We All Hear Stories in the Dark
by Robert Shearman
PS Publishing (Three volume set, 586/628/585 pages, £90.00, April 2020)
How can a reviewer comment meaningfully on a three-volume collection featuring 101 stories? (That’s right, you read correctly). Simply impossible.
Yet this huge, unusual opus is worth a mention, and a recommendation. First, because the writer is one of the very best fantasists around, the author of excellent, critically acclaimed collections such as Remember Why You Fear Me and They Do the Same Things Different There. And second, because among these many tales you’ll find an exceptional variety of dark and strange genres, from horror to surrealism, black humor to fantasy to (even if only apparently) mainstream literature. Some of the stories collected here have previously appeared in anthologies and magazines, some are brand new.
To get lost in this literary ocean is very easy, so if you don’t feel like reading each piece in the order presented, you can follow the author’s indications and suggestions, and jump from one volume to the other according to a personal roadmap. Whatever you decide, Shearman, this modern Scheherazade, will entertain you and entice you with his uncanny gifts as a storyteller.
[Click the images to embiggen.]
As a lover of dark and supernatural fiction, I’ll simply mention a few of my favorite stories in those genres, leaving to you the pleasure of discovering (or re-descovering) the other horrific tales in this huge collection. Unless you prefer downright surrealistic fiction — in which case you will also find plenty well accomplished tales to suit you, scattered among the three volumes.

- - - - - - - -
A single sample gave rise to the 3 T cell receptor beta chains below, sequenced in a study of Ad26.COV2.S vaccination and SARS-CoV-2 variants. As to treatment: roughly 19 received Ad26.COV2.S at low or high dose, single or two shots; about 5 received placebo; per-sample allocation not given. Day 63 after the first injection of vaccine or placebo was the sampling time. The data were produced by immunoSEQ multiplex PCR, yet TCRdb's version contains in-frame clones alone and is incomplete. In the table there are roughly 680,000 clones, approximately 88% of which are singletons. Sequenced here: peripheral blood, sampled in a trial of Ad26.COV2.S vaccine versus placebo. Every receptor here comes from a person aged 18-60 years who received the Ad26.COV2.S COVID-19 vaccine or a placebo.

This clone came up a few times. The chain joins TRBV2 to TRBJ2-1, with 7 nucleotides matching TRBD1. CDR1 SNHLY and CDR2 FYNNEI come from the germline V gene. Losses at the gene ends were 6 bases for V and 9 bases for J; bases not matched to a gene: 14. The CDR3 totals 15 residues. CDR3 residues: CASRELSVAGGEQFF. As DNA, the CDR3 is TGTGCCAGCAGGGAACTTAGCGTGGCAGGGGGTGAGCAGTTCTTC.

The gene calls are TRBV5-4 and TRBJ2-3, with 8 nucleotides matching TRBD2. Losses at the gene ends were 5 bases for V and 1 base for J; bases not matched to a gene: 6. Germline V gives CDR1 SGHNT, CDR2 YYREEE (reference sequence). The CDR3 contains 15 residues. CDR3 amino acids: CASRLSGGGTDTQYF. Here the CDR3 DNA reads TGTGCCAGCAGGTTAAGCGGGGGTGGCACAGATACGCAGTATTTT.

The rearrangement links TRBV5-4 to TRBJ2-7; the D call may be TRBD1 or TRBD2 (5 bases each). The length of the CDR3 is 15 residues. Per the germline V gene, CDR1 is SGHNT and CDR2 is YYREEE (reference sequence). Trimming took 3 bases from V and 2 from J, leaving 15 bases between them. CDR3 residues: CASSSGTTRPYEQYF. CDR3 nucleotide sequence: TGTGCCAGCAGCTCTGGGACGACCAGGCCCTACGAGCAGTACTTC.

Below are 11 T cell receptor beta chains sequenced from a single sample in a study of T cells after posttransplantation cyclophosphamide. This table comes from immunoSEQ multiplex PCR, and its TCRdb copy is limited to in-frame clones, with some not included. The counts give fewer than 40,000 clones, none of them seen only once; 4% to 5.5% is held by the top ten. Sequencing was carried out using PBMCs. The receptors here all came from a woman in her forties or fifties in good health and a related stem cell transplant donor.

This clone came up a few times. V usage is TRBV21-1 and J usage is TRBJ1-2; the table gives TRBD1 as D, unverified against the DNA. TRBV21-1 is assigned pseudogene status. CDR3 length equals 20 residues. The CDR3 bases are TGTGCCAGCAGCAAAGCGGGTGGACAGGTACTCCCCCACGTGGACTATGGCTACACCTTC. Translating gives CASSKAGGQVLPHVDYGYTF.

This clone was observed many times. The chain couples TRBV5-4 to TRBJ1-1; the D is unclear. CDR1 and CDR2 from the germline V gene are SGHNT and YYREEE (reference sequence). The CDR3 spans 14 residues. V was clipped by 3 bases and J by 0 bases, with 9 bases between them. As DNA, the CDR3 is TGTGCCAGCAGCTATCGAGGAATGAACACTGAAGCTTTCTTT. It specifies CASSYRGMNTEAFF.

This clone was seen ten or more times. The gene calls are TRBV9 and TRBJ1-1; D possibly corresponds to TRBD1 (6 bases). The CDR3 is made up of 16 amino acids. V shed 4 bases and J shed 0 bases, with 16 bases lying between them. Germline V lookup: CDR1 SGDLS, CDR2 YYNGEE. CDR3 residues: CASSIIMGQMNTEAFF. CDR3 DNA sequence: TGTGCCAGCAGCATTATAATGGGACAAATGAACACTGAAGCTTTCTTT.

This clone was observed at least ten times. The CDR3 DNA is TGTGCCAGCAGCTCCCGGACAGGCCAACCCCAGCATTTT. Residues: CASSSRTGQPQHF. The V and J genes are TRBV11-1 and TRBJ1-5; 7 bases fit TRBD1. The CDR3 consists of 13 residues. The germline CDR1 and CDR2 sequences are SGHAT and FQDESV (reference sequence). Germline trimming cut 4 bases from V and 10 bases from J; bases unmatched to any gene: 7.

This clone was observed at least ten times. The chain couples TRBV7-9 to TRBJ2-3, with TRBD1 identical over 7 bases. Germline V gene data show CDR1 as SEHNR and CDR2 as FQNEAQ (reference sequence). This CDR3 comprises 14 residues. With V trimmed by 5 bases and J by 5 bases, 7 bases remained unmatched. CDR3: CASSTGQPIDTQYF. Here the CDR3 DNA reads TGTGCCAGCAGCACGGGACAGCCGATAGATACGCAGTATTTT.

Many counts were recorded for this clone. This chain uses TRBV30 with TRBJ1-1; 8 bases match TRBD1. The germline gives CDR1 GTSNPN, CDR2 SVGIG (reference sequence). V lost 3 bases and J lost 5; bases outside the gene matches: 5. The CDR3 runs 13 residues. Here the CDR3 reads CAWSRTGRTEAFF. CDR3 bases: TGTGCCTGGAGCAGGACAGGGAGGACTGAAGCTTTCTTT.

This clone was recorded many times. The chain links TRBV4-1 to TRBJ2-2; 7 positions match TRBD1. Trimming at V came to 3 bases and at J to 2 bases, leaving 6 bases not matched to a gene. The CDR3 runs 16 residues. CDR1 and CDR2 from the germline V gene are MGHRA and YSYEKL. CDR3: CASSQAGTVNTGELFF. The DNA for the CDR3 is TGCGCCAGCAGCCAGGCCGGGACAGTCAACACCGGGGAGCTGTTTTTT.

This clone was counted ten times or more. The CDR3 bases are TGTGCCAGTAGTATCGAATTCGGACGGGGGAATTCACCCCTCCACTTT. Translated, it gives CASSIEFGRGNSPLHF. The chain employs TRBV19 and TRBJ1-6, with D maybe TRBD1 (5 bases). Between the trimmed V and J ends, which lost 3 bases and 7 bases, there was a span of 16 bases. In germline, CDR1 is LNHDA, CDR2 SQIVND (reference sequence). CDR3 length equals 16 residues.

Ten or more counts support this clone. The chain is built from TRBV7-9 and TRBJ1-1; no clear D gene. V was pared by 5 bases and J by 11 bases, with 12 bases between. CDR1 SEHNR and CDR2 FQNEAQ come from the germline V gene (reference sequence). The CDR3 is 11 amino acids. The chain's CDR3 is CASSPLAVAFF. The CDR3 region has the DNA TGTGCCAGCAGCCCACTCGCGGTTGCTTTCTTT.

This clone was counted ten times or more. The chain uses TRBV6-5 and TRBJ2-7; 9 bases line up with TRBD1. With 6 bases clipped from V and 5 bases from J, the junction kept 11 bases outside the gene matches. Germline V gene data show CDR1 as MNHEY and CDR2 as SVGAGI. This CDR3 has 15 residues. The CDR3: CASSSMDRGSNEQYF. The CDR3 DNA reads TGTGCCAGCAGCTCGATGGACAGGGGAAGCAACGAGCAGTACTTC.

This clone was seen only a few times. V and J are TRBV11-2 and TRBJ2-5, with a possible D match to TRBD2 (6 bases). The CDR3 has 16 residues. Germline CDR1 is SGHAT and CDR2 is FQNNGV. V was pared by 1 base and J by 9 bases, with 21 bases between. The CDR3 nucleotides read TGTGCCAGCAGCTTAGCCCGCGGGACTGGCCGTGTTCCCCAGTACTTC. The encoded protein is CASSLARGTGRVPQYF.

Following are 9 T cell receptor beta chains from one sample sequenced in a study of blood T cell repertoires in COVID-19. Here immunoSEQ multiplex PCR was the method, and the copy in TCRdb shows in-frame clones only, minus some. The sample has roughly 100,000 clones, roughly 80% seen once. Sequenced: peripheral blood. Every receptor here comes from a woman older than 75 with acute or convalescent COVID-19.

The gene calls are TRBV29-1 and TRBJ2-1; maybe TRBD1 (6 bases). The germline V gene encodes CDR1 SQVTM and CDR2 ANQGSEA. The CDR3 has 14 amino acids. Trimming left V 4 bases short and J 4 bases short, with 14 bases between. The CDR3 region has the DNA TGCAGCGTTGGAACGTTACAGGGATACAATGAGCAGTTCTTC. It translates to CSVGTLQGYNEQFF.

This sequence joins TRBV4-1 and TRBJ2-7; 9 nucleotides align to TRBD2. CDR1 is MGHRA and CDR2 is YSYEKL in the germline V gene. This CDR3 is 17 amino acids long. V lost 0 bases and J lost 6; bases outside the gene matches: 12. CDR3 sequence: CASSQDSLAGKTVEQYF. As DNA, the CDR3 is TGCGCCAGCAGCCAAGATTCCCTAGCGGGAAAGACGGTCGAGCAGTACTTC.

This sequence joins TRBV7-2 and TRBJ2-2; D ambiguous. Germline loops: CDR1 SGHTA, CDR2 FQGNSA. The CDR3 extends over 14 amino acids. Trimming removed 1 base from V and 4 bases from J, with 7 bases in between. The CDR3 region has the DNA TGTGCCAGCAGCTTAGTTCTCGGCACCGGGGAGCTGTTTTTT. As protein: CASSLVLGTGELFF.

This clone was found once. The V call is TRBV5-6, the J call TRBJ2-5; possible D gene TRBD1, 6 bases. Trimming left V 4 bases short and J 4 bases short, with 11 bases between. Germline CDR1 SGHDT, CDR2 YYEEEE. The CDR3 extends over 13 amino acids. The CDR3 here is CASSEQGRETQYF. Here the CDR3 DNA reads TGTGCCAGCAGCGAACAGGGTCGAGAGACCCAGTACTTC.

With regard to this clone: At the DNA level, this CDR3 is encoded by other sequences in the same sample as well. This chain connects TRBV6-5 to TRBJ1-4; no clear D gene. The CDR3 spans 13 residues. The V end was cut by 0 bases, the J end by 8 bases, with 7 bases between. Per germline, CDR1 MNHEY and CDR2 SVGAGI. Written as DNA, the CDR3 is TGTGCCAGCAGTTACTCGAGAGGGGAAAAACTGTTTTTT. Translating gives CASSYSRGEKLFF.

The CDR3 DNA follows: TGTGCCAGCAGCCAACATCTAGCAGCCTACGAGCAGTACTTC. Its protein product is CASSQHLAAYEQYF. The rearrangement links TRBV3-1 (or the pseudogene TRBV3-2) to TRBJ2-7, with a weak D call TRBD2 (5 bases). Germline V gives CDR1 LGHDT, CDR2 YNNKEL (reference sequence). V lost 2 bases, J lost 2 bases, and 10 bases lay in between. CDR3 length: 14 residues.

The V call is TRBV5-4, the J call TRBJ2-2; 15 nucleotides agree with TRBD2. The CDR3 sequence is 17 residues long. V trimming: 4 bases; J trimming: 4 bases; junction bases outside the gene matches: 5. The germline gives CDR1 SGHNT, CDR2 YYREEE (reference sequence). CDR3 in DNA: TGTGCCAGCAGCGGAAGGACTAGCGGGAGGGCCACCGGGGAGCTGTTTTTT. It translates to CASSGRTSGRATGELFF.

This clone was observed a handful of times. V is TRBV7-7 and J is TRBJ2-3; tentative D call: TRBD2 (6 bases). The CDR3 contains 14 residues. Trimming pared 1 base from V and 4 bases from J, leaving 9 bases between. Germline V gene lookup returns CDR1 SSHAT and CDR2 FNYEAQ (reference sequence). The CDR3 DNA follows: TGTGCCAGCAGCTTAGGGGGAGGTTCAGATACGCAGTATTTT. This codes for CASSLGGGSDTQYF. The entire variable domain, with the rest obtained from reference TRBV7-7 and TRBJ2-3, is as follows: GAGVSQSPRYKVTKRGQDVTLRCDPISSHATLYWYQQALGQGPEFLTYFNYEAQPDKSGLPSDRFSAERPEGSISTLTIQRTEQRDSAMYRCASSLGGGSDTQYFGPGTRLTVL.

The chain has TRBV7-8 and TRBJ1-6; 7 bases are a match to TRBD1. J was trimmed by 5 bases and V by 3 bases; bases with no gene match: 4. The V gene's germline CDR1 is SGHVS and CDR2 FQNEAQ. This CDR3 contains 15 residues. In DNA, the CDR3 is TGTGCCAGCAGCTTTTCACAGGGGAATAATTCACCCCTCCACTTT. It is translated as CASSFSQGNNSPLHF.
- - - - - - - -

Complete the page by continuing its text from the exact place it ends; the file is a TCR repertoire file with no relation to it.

To my fellow dark fiction lovers I will point out a few masterful examples, such as:
- “The Grand Adventure,” a melancholy tale about love, heartache and the pain of getting old
- “Ice in the Bedroom,” an excellent, insightful tableau portraying family tragedies and the burden of living them
- “That Tiny Flutter of the HeartI Used to Call Love,” an offbeat, disturbing tale describing an odd marriage in which dolls play a pivotal role
- “The Popping Fields,” a memorable story of fatherly love, loneliness and sorrow, featuring a man endowed with the ability to create oddly shaped balloons
- ”It Flows from the Mouth” a superbly written piece about a strange friendship surviving beyond the grave
- “The Sixteenth Step” a terrific but bleak tale exploring the hidden paranormal stuff lurking behind our ordinary lives
- “Peckish,” a particularly sinister version of the already dark fable about Hansel and Gretel
- “Blue Crayon, Yellow Crayon,” the outstanding account of the nightmarish train ride of a man going back home for Christmas
Tempted to buy a copy of this mega-collection? I do think you should.
Get complete order details at the PS website.
Mario Guslandi was born in Milan, Italy, where he currently lives. He became addicted to horror and supernatural fiction (too) many years ago, after accidentally reading a reprint anthology of stories by MR James, JS Le Fanu, Arthur Machen etc. Most likely the only Italian who regularly reads (and reviews) dark fiction in English, he has contributed over the years to various genre websites such as Horrorworld, Hellnotes, The British Fantasy Society, The Agony Column and many more. His previous review for us was of The Pale Illuminations, edited by Michael Chislett.